It's well-known that having a band member leave can have a destabilising effect, and seeing Brent Knopf depart from Menomena must have set off alarm bells in fans' heads, and set them off asking the usual questions: would they make music again? If they did, would it be as good as what had come before? These questions were even more pertinent in the wake of 2010's Mines being regarded as their breakthrough, but (even though this may be difficult to fathom for some of you), Moms is just as good in places, and even better in others. Even when they decide to indulge themselves and go all-out, as they do on the eight-minute closing track 'One Horse', there's never any doubt that they're doing so with astonishing confidence, and it's this attribute that has allowed the now-duo of Justin Harris and Danny Seim to move into - whisper it - pop territory.

Not fully, of course: the album, when viewed as a whole, is still as odd as we've gotten used to from them. Any album that makes reference to a "nervous random stranger at a glory hole" two songs in can be nothing but. That song, 'Capsule', comes after the handclap-laden opener 'Plumage' has helped the duo to redefine where they stand, helped by a nagging synth hook and a palpable sense that they've tried to push things forward. Knopf was, in the band's own words, a 'major creative force', but the confidence displayed by their new, bigger sound hits home on 'Pique', where the theme of relationships (maternal and otherwise, as hinted by the album's title) starts to take on greater significance - "Now I'm getting used to getting used by you, so much so that I'm starting to feel right at home on the whipping post" - as does their ability to pull a stunning chorus from absolutely nowhere; the brass-assisted sound explored on that song gives their already-layered sound even more depth.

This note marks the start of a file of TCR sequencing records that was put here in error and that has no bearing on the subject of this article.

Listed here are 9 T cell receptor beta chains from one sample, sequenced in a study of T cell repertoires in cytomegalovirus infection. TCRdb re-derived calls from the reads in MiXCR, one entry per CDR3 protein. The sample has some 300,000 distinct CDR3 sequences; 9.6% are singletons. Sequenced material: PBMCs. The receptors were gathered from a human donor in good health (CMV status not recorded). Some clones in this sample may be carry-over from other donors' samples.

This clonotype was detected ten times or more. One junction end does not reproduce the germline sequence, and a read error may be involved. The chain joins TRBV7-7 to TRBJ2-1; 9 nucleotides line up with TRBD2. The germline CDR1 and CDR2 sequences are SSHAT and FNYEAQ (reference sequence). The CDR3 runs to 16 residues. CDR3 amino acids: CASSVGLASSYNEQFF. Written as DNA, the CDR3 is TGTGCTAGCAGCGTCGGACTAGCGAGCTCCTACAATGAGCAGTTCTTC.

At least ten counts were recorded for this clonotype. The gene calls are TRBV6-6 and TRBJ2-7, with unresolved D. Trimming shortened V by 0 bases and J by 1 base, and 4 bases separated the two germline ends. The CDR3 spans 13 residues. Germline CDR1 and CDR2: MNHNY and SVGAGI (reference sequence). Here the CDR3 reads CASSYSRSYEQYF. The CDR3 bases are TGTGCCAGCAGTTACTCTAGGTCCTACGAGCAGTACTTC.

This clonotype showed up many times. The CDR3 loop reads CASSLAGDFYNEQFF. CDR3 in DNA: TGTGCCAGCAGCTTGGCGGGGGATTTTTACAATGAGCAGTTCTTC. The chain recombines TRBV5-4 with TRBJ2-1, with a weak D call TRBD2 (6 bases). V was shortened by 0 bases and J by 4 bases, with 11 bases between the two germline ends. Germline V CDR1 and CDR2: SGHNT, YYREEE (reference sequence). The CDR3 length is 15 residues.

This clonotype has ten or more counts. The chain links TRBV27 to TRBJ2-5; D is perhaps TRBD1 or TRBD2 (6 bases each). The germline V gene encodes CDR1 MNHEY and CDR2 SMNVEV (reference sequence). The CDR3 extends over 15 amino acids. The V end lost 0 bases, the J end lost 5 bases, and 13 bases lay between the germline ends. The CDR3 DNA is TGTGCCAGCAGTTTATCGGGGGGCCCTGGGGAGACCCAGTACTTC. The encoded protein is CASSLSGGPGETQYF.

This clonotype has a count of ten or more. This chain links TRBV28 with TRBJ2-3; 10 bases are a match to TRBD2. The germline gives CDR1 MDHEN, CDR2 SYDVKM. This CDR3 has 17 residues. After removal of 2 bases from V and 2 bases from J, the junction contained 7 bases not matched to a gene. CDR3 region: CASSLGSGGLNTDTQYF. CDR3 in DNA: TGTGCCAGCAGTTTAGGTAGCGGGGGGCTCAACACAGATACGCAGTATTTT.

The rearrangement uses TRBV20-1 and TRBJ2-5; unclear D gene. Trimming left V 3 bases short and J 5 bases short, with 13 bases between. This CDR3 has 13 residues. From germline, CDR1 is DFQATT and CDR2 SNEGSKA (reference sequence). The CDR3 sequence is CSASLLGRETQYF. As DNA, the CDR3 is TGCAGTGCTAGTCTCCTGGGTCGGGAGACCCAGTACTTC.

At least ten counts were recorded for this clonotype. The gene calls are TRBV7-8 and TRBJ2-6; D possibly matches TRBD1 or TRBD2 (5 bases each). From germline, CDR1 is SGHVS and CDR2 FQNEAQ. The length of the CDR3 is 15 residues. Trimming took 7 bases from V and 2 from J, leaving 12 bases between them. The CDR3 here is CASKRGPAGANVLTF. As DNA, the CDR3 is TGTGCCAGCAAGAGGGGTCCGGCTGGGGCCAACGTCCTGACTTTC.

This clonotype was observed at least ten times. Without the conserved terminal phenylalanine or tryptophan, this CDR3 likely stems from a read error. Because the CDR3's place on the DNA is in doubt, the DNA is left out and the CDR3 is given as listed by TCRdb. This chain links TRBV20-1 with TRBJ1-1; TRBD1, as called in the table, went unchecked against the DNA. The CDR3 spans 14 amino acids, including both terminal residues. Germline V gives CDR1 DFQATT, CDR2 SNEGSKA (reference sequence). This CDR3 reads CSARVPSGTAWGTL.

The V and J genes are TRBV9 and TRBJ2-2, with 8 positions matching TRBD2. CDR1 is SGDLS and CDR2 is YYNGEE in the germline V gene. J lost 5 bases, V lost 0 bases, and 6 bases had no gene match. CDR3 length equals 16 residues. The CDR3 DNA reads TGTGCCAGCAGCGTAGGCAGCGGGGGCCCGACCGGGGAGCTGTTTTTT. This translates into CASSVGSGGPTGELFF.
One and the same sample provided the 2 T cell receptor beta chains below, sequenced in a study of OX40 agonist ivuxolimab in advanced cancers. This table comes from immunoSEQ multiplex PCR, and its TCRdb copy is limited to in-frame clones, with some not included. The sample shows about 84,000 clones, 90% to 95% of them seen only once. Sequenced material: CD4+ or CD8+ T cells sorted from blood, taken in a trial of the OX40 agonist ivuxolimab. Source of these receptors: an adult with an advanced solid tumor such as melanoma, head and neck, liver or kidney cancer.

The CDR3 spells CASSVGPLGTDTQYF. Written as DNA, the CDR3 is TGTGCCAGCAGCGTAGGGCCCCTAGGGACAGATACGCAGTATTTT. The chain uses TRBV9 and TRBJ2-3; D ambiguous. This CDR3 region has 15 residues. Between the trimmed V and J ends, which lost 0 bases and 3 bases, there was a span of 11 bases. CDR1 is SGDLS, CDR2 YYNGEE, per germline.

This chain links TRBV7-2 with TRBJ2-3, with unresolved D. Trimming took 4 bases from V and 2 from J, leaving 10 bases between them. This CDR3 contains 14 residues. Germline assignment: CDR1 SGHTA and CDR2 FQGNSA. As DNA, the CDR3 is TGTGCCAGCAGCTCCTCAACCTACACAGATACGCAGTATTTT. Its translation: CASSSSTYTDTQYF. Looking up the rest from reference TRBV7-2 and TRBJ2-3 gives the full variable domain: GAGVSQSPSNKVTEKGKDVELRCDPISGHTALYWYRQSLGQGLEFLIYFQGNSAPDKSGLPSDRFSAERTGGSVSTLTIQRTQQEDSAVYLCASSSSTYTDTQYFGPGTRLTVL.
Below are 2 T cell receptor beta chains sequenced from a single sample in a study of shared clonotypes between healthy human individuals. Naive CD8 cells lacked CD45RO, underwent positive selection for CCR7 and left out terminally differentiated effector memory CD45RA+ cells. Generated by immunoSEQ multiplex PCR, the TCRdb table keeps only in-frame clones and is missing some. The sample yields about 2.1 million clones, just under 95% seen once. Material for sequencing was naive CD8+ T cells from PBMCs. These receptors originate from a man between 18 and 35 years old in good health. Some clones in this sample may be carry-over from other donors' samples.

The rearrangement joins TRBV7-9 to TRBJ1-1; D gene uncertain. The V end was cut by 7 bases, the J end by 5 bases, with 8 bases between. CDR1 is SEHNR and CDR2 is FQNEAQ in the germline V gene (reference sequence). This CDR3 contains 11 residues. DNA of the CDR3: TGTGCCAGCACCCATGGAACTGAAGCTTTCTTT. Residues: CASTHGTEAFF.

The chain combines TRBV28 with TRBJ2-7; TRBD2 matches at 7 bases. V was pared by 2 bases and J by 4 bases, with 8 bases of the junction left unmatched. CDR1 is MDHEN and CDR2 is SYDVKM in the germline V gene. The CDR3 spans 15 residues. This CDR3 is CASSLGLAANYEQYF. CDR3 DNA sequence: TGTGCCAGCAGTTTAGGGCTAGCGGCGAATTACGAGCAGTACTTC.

There's no question that this record contains some of their most immediate material yet, but the fact that the duo decided to release the slow-burning, piano-driven 'Heavy Is As Heavy Does' (with its stunning opening couplet, "Heavy are the branches hanging from my fucked-up family tree / Heavy was my father, a stoic man of pride and privacy") as the album's lead single proves that they're still well able to take risks. They needed to prove that they could get by without Knopf, and they've done that in emphatic fashion, sometimes in a surprisingly aggressive style. Neither do they pull any punches lyrically, and that's saying something, even for an album this personal; 'Skintercourse' is the standout track on an album full of high points, and it features some of the best lyrics I've heard all year - "I fell in love with the feeling of being in love / I should have known it wouldn't last" is merely the tip of the iceberg. Sounding more direct and focused than before, Harris and Seim have upped their game sonically, musically and creatively, and the results are phenomenal. You could even call them Menomenal, if you wanted, but I'm not going there.